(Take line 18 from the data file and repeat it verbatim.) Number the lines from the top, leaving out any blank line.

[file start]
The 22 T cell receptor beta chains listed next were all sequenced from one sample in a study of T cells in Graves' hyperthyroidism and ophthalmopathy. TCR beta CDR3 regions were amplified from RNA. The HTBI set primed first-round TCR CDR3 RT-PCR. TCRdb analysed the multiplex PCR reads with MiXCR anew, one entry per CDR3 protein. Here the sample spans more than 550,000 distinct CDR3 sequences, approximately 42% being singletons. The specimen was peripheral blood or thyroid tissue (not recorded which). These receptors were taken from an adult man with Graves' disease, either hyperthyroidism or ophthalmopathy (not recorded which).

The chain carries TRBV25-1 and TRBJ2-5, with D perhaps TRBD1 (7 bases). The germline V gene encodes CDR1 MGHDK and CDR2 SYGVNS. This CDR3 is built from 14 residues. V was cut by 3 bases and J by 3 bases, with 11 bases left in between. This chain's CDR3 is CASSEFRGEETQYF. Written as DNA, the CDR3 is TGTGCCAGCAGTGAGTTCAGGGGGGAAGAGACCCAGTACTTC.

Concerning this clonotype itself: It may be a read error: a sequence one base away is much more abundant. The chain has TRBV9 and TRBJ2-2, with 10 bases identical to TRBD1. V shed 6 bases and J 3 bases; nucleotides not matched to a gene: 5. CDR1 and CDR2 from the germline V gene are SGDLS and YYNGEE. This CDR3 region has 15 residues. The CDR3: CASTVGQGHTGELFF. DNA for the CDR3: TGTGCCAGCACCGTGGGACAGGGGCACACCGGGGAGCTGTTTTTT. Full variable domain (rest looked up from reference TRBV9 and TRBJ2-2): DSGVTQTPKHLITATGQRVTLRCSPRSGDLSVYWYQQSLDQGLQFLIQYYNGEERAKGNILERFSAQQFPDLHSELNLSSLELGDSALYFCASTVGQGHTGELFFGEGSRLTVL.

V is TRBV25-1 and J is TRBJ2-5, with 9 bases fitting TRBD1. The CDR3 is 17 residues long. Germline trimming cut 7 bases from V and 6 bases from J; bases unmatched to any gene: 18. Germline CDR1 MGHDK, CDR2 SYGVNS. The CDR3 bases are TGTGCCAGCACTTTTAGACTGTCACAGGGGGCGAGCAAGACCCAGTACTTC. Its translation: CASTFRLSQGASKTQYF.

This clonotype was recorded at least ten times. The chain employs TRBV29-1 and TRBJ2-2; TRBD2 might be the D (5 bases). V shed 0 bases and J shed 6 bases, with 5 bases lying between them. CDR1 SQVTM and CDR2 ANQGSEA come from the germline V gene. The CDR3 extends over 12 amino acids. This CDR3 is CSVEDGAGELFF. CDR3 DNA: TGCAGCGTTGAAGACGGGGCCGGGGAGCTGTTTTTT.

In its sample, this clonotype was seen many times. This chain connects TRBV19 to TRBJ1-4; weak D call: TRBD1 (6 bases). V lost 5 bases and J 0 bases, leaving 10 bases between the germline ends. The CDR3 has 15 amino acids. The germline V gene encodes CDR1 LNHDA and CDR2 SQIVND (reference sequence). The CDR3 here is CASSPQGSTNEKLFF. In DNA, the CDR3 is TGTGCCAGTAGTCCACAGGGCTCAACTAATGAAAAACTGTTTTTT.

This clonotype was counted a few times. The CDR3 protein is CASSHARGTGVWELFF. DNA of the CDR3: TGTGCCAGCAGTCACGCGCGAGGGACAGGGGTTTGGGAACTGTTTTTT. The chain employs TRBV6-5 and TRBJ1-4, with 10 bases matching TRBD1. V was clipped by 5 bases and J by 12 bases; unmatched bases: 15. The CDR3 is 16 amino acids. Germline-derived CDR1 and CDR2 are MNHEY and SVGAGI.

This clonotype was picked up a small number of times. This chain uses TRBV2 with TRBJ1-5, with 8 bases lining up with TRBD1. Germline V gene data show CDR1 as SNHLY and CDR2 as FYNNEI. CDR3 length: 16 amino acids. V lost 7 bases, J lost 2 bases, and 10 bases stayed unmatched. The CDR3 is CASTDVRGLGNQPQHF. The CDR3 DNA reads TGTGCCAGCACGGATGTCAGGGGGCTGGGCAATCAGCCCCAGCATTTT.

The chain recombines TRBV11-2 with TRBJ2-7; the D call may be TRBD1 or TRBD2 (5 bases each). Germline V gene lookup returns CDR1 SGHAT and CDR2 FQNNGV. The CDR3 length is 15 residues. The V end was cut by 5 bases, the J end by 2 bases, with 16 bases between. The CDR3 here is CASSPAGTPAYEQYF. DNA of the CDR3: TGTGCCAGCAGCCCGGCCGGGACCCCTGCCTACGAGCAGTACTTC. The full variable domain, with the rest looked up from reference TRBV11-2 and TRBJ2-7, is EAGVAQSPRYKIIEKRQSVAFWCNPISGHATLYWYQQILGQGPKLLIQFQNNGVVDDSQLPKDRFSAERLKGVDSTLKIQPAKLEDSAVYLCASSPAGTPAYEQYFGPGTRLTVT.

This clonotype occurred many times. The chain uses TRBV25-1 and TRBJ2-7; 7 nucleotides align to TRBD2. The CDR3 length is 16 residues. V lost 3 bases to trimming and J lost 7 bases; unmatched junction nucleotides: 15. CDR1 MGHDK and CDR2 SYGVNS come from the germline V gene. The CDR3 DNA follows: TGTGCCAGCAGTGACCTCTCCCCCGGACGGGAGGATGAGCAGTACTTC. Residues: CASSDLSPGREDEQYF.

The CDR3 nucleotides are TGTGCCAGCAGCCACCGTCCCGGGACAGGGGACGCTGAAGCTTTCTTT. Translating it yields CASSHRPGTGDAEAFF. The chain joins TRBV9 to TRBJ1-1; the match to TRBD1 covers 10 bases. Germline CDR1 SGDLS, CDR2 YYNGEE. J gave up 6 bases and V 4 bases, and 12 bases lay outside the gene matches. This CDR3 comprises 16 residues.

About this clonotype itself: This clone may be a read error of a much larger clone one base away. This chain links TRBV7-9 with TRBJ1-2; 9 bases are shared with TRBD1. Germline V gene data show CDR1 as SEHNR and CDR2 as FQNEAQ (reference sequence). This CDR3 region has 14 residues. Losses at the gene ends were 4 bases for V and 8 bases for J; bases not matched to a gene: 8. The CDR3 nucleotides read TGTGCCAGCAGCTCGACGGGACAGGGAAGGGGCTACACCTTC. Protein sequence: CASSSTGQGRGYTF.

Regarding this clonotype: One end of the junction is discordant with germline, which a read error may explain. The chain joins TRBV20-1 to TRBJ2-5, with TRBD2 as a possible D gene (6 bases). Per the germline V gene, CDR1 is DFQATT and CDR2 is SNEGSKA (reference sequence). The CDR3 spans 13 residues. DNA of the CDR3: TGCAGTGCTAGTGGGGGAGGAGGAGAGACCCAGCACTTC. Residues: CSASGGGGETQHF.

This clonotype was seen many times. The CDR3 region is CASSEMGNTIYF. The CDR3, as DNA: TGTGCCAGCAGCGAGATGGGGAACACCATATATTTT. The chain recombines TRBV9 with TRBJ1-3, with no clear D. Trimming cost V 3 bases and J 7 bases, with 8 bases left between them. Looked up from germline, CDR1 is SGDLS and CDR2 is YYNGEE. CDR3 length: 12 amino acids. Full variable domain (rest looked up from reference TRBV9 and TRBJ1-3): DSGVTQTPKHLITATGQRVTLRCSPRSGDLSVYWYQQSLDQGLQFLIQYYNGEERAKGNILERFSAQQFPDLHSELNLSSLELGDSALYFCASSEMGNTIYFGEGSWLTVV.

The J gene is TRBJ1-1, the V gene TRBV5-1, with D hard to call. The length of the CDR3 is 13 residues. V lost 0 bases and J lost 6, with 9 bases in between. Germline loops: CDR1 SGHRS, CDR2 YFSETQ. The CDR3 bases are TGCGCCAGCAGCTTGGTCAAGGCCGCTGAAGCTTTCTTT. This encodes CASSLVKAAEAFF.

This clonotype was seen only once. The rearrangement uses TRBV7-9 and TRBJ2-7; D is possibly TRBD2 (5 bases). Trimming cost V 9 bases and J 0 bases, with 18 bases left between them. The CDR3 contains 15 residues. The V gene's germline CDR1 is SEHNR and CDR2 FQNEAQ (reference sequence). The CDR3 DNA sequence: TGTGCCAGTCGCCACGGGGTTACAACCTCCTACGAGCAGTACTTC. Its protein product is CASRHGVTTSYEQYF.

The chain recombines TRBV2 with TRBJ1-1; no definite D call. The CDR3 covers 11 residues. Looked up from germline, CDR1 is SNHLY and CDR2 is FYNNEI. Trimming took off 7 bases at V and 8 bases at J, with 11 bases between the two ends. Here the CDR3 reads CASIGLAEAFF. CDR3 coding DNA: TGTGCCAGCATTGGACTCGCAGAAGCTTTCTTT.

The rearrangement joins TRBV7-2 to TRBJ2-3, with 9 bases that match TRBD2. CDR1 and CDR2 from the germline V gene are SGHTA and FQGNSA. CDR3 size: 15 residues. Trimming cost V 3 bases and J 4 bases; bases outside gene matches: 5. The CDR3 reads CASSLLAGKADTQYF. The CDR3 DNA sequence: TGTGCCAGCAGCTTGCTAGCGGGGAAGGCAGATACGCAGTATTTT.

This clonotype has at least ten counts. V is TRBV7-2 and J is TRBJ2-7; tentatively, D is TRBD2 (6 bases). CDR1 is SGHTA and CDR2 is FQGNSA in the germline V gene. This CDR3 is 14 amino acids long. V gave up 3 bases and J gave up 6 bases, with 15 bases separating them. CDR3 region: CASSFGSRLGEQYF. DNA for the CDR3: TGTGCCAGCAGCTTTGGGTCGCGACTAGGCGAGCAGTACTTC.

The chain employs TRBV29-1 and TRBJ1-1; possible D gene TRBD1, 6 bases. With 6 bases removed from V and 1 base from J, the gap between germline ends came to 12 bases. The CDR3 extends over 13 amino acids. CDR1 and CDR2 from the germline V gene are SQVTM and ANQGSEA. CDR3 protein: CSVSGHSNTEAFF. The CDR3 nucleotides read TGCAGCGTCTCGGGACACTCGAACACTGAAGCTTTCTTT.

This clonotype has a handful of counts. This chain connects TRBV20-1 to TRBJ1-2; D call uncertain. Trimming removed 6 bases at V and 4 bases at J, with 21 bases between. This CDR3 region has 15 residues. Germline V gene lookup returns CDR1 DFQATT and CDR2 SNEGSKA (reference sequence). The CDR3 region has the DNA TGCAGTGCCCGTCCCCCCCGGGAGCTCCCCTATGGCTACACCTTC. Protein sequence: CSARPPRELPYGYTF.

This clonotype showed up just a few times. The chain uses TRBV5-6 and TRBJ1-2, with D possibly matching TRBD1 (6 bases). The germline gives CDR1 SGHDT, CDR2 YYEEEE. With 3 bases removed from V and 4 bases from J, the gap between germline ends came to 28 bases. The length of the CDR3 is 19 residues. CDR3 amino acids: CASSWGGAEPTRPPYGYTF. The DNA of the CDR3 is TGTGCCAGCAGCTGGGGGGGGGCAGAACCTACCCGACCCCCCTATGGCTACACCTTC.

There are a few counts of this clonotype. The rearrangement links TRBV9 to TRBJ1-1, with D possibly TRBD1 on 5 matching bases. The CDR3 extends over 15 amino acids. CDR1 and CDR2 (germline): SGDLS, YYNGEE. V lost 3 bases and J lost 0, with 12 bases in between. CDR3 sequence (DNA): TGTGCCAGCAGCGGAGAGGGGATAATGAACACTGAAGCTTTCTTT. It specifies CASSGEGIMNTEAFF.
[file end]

The rearrangement joins TRBV7-2 to TRBJ2-3, with 9 bases that match TRBD2. CDR1 and CDR2 from the germline V gene are SGHTA and FQGNSA. CDR3 size: 15 residues. Trimming cost V 3 bases and J 4 bases; bases outside gene matches: 5. The CDR3 reads CASSLLAGKADTQYF. The CDR3 DNA sequence: TGTGCCAGCAGCTTGCTAGCGGGGAAGGCAGATACGCAGTATTTT.